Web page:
Since the beginning of the ongoing COVID-19 pandemic, the entire world had its eye on one thing and asked a serious question: when will this be over? For this to be over, there must be a treatment or a vaccine. An effective treatment that eases symptoms and leaves hospitals unstrained would be phenomenal. A vaccine taken by millions to stop the spread of COVID-19 would also end this global nightmare. We luckily made several vaccines from a few different countries that were approved globally. The question becomes, who gets the vaccine? Which nations should have access to it first? How is this access determined?
The problem is that rich countries have given a lot more vaccine shots to their citizens than less wealthy countries. Naturally, this is because vaccines are bought by richer countries that have more funds to buy them. Not to mention, most vaccines are produced in wealthier nations. However, this pandemic is abnormal. It disturbed the entire globe for an entire year, and new variants seem to emerge frequently from different countries. A prominent trait that the virus holds is that it is equitable. It does not choose the person it infects based on who they are or where they live. If it finds them, and it will infect them. This does not seem to be the mentality that we are going for as a globe in administering vaccines. Sources claim that over 800 million doses were given. However, 48% of them were in wealthier countries that equate to 16% of the global population. This raises the concern of severe disparity between nations.
The COVID-19 Vaccines Global Access (COVAX) was an initiative that was launched to assist in disturbing vaccines globally. Less wealthy countries that need vaccines would be able to receive them through COVAX with the pledge that wealthier nations will share doses with them. This is needed because it would ensure that the globe gets vaccinated at the same rate. To have global immunity, we need at least 70% of the world population to be vaccinated. This would be impossible to achieve without collaboration between nations to ensure the equitable distribution of vaccines. In February, sources claimed that 130 countries in the globe did not even receive a single vaccine containing vial.
The issue is indeed very complicated. It is not as easy as donating vaccines, and then the story will be over. The logistics of producing vaccines are very complicated. It is naive to think that countries would be willing to give up their share of the vaccines in the middle of the pandemic. However, the reality is that the pandemic will not be over until the majority of the globe is vaccinated. There were arguments in the past few weeks about halting intellectual property rights to the vaccines. Some argue that this is not the time to abide by patent laws strictly. The idea is to share technologies about vaccines worldwide to allow more entities to produce them. This theoretically could increase the production of vaccines but would require patent laws not to be enforced, along with actively sharing knowledge about how to make the vaccines. Others argue that pausing patents would not be of great help because there are challenges with having facilities that can create the vaccines worldwide. There is also the argument that innovation may be affected if patents are blocked. A lot of it is driven by private investments that are often risky and have low success rates due to the difficulty of making pharmaceuticals reach markets and consumers.
If there is a time in our lives for the entire world to unite and fight a common enemy, then it would be now. The pandemic is unique because it does not take a political stance. It does not have an agenda. It is not looking for votes or is concerned with power dynamics. It has taken millions of lives and will not hesitate to take more if it is not effectively stopped. Stopping it takes collective efforts from all nations. The reality is even if a particular country is fully vaccinated, the chances of being covid free are not guaranteed if there are other countries and entire populations not vaccinated. The world is now a tiny village, and new variants are always emerging.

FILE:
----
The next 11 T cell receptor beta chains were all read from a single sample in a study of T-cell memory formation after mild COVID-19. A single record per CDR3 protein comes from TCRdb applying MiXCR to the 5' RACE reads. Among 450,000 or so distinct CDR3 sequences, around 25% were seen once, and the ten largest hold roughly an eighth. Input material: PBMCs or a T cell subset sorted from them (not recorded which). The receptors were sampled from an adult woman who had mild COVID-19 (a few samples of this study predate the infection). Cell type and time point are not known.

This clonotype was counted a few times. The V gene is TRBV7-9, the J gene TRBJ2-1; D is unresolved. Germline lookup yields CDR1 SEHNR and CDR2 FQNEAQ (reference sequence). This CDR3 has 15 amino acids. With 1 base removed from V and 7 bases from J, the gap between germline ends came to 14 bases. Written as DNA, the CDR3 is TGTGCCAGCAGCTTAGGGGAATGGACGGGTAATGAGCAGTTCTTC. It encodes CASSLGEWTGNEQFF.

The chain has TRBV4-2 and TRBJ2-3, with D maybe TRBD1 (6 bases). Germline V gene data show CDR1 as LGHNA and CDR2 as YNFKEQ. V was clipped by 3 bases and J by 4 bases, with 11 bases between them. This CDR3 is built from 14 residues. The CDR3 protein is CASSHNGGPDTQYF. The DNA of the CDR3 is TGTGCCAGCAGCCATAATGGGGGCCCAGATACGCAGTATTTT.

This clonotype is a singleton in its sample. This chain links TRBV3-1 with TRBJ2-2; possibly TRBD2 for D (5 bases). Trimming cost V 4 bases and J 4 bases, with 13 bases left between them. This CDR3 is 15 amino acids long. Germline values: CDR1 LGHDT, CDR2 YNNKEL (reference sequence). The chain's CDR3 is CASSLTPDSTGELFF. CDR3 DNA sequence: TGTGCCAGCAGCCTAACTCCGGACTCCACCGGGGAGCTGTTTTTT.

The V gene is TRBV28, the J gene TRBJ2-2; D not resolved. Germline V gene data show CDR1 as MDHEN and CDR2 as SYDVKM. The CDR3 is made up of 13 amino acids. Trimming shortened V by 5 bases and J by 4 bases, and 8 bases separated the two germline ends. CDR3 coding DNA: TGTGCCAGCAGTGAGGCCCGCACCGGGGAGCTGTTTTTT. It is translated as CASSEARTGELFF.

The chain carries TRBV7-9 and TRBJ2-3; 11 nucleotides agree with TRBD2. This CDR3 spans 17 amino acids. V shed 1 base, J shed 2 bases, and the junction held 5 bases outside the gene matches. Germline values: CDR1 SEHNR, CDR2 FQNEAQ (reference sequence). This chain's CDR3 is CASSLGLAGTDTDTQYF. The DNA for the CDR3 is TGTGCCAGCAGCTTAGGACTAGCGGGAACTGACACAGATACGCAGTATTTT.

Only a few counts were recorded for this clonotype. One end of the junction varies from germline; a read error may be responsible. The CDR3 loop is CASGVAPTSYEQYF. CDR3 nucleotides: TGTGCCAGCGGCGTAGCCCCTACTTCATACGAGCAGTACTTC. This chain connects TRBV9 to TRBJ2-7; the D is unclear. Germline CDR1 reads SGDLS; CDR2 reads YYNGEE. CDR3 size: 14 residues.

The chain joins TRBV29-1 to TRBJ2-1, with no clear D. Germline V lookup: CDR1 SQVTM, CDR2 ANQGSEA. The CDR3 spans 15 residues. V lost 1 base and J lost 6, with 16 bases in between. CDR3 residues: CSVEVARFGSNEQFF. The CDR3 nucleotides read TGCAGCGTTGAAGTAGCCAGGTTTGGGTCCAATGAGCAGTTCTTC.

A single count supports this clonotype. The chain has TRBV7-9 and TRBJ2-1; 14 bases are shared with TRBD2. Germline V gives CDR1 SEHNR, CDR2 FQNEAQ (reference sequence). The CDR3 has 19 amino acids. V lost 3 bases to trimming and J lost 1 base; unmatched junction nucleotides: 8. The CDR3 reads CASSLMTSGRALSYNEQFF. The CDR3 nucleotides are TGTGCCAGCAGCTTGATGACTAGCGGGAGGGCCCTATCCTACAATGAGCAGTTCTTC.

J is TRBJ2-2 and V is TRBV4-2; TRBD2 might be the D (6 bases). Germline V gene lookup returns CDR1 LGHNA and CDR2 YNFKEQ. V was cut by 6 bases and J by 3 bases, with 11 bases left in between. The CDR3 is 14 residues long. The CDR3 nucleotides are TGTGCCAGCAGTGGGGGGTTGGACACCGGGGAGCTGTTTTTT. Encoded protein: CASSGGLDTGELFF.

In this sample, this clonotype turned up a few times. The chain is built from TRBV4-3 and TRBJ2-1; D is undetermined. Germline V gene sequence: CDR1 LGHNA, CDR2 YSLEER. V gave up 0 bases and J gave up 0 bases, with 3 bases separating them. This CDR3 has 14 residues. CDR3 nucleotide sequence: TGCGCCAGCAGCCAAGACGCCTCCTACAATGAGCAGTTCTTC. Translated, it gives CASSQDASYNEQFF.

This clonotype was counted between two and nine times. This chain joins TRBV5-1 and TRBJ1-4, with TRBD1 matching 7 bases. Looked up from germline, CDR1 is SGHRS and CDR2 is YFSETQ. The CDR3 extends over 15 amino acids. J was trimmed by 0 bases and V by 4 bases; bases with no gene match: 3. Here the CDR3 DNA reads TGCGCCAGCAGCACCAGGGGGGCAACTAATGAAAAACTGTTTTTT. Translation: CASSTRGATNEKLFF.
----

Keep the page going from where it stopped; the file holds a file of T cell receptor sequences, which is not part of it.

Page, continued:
Although efforts and discussions are appreciated, it is crucial to increase the speed of making decisions that yield tangible solutions. It is understandable that some decisions take time and may cause long-term effects on industries. However, the issue at stake is the lives of billions of humans. Is it ethically acceptable to have entire populations vaccinated (including low-risk individuals), while other countries still await vaccines for healthcare frontline workers? Human nature may dictate that we must “care for our own” first. However, this is a genuine concern in this case. Even when looking at the pandemic from a purely economic perspective, it only makes sense for the entire globe to be vaccinated. It is probably doubtful to be able to isolate economies in 2021 completely. We are an interconnected web, and we rely on each other. The end goal is to have the majority of the globe vaccinated and put an end to this pandemic.
While hopes are high to see an end to this pandemic soon, many lessons can be learned from this experience that can be implemented in the future. It could be worthwhile to explore laws and funding options about treatments and vaccines in extraordinary situations. When dealing with matters of life and death, economics and politics should be paused for a certain period to stop human disasters from happening. The COVID-19 pandemic is not over, and there is much uncertainty about how it will end and how many lives it has yet to take. The least we can do is explore ways to ensure that we are prepared to deal with circumstances like this one if they occur again. Prepared means looking at the issue with a lens of compassion and equity, along with putting human lives first.